On September 7, 2016, the National Cancer Advisory Board (NCAB) and the director of the National Cancer Institute released a report outlining the recommendations provided by the intensive work done by the National Cancer Moonshot’s Blue Ribbon Panel. ONS member and past president Deborah K. Mayer, PhD, RN, AOCN®, FAAN, was part of the Blue Ribbon Panel working on the recommendations and knows that nurses will play an integral role in implementing these changes.
“The Blue Ribbon Panel Recommendations will guide the near future of cancer research to improve cancer care. Nurses will be involved with implementing these recommendations as researchers and clinicians,” Mayer said. “In my 40+ years as an oncology nurse, I have never been so excited about the possibilities that the Cancer Moonshot and the Blue Ribbon Panel recommendations will bring to those with or at risk for cancer. It has been a privilege to participate in this effort representing nursing and survivors working with a group of talented and committed individuals.”
- Establish a network for direct patient involvement.
- Create a clinical trials network devoted exclusively to immunotherapy.
- Develop ways to overcome cancer’s resistance to therapy.
- Build a national cancer data ecosystem.
- Intensify research on the major drivers of childhood cancers.
- Minimize cancer treatment’s debilitating side effects.
- Expand use of proven cancer prevention and early detection strategies.
- Mine past patient data to predict future patient outcomes.
- Develop a three dimensional cancer atlas.
- Develop new cancer technologies.
Developing the Recommendations
In April 2016, the NCAB, under the direction of the National Cancer Moonshot taskforce, created the Blue Ribbon Panel to advise the scientific direction of the Cancer Moonshot. The Blue Ribbon Panel included experts from all across the oncology field, including ONS member Mayer.
The panel created seven working groups, each consisting of 12–20 experts from the cancer community, to examine different facets of the Moonshot. These groups offered recommendations based upon predetermined themes. The seven working groups focused on clinical trials, enhanced data sharing, cancer immunology, implementation sciences, pediatric cancer, precision prevention and early detection, and tumor evolution and progression.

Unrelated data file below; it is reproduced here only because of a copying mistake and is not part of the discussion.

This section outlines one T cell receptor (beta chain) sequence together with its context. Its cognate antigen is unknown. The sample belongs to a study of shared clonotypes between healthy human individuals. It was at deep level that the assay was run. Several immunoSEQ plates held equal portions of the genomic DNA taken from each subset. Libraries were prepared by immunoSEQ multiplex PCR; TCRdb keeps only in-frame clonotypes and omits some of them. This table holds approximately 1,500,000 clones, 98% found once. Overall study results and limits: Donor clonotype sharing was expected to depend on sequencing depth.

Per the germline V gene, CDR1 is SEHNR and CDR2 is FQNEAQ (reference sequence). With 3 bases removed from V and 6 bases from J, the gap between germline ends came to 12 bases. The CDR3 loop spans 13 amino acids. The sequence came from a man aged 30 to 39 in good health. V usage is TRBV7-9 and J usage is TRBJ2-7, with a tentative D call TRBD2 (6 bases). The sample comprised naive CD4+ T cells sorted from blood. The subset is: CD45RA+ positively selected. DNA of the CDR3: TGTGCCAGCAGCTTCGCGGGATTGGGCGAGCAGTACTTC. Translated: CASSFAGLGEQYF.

Mayer was present on the implementation sciences working group, where she was joined by another ONS member, Kathleen Mooney, PhD, RN, FAAN, as they worked to define how new treatments, research, and advancements in cancer care could be incorporated into everyday practice. For the clinical trials working group, ONS member Jeannine Brant, PhD, APRN, AOCN®, FAAN, gave voice to the unique perspective of oncology nurses and helped provide recommendations to the Blue Ribbon Panel.
ONS Continues to Support the Cancer Moonshot
In May 2016, the Cancer Moonshot asked for organizations to submit information regarding their support for the initiative’s goals. ONS answered the call and provided tangible examples of how it was already working toward the Moonshot’s goals. ONS’s Oncology Qualified Clinical Data Registry, introduced in 2015, is a curated resource that applies quality measures for institutions to translate scientific data and accelerate the speed at which meaningful practice change is implemented into everyday practice.
Furthermore, ONS supports evidence-based practices through its curated Putting Evidence Into Practice resources. These are updated and revised frequently to provide the latest validated intervention recommendations to oncology nurses.
ONS has also been working with stakeholders to explore strategies to reduce readmission rates and emergency department visits for patients with cancer. ONS will continue to support the importance of nurses in the overall management of care coordination for their patients.
With the release of the Blue Ribbon Panel’s recommendations, ONS will ensure that its work supports oncology nurses as the Cancer Moonshot continues to progress. Without nurses, the healthcare system is like a body without a skeleton—it can’t be supported and it can’t move forward. Nurses are the foundation to changing health care and advancing the fight against cancer.